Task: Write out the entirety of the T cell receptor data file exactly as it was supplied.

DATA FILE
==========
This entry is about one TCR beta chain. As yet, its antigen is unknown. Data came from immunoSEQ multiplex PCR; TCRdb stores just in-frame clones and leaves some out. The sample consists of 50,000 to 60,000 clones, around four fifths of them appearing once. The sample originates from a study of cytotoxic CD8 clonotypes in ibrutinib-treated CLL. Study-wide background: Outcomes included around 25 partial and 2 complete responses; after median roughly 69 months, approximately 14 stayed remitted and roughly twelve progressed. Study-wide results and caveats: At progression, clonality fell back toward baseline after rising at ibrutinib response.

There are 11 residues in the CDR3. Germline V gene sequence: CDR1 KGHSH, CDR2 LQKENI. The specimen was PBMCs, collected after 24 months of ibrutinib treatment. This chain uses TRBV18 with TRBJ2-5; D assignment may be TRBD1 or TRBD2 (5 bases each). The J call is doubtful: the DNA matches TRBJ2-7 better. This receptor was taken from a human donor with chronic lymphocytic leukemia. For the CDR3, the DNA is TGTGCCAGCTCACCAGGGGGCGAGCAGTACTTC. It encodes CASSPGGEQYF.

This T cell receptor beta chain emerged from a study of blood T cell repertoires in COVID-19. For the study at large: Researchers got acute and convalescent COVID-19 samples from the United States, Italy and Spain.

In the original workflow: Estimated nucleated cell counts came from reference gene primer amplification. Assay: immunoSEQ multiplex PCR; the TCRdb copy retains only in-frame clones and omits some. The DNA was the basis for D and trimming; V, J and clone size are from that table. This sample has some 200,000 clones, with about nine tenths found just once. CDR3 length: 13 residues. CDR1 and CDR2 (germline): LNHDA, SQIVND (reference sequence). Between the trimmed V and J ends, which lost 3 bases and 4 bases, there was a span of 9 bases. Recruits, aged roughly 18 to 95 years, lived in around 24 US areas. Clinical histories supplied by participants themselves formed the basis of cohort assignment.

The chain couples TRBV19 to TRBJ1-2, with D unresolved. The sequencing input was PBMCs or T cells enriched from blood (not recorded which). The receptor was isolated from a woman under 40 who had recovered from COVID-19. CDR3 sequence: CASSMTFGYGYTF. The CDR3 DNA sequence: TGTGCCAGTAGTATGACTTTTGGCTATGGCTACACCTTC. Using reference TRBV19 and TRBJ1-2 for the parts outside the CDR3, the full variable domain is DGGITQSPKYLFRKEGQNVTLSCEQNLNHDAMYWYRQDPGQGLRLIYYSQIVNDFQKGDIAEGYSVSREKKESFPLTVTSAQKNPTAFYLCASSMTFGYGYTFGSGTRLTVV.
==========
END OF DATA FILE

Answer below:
This entry is about one TCR beta chain. As yet, its antigen is unknown. Data came from immunoSEQ multiplex PCR; TCRdb stores just in-frame clones and leaves some out. The sample consists of 50,000 to 60,000 clones, around four fifths of them appearing once. The sample originates from a study of cytotoxic CD8 clonotypes in ibrutinib-treated CLL. Study-wide background: Outcomes included around 25 partial and 2 complete responses; after median roughly 69 months, approximately 14 stayed remitted and roughly twelve progressed. Study-wide results and caveats: At progression, clonality fell back toward baseline after rising at ibrutinib response.

There are 11 residues in the CDR3. Germline V gene sequence: CDR1 KGHSH, CDR2 LQKENI. The specimen was PBMCs, collected after 24 months of ibrutinib treatment. This chain uses TRBV18 with TRBJ2-5; D assignment may be TRBD1 or TRBD2 (5 bases each). The J call is doubtful: the DNA matches TRBJ2-7 better. This receptor was taken from a human donor with chronic lymphocytic leukemia. For the CDR3, the DNA is TGTGCCAGCTCACCAGGGGGCGAGCAGTACTTC. It encodes CASSPGGEQYF.

This T cell receptor beta chain emerged from a study of blood T cell repertoires in COVID-19. For the study at large: Researchers got acute and convalescent COVID-19 samples from the United States, Italy and Spain.

In the original workflow: Estimated nucleated cell counts came from reference gene primer amplification. Assay: immunoSEQ multiplex PCR; the TCRdb copy retains only in-frame clones and omits some. The DNA was the basis for D and trimming; V, J and clone size are from that table. This sample has some 200,000 clones, with about nine tenths found just once. CDR3 length: 13 residues. CDR1 and CDR2 (germline): LNHDA, SQIVND (reference sequence). Between the trimmed V and J ends, which lost 3 bases and 4 bases, there was a span of 9 bases. Recruits, aged roughly 18 to 95 years, lived in around 24 US areas. Clinical histories supplied by participants themselves formed the basis of cohort assignment.

The chain couples TRBV19 to TRBJ1-2, with D unresolved. The sequencing input was PBMCs or T cells enriched from blood (not recorded which). The receptor was isolated from a woman under 40 who had recovered from COVID-19. CDR3 sequence: CASSMTFGYGYTF. The CDR3 DNA sequence: TGTGCCAGTAGTATGACTTTTGGCTATGGCTACACCTTC. Using reference TRBV19 and TRBJ1-2 for the parts outside the CDR3, the full variable domain is DGGITQSPKYLFRKEGQNVTLSCEQNLNHDAMYWYRQDPGQGLRLIYYSQIVNDFQKGDIAEGYSVSREKKESFPLTVTSAQKNPTAFYLCASSMTFGYGYTFGSGTRLTVV.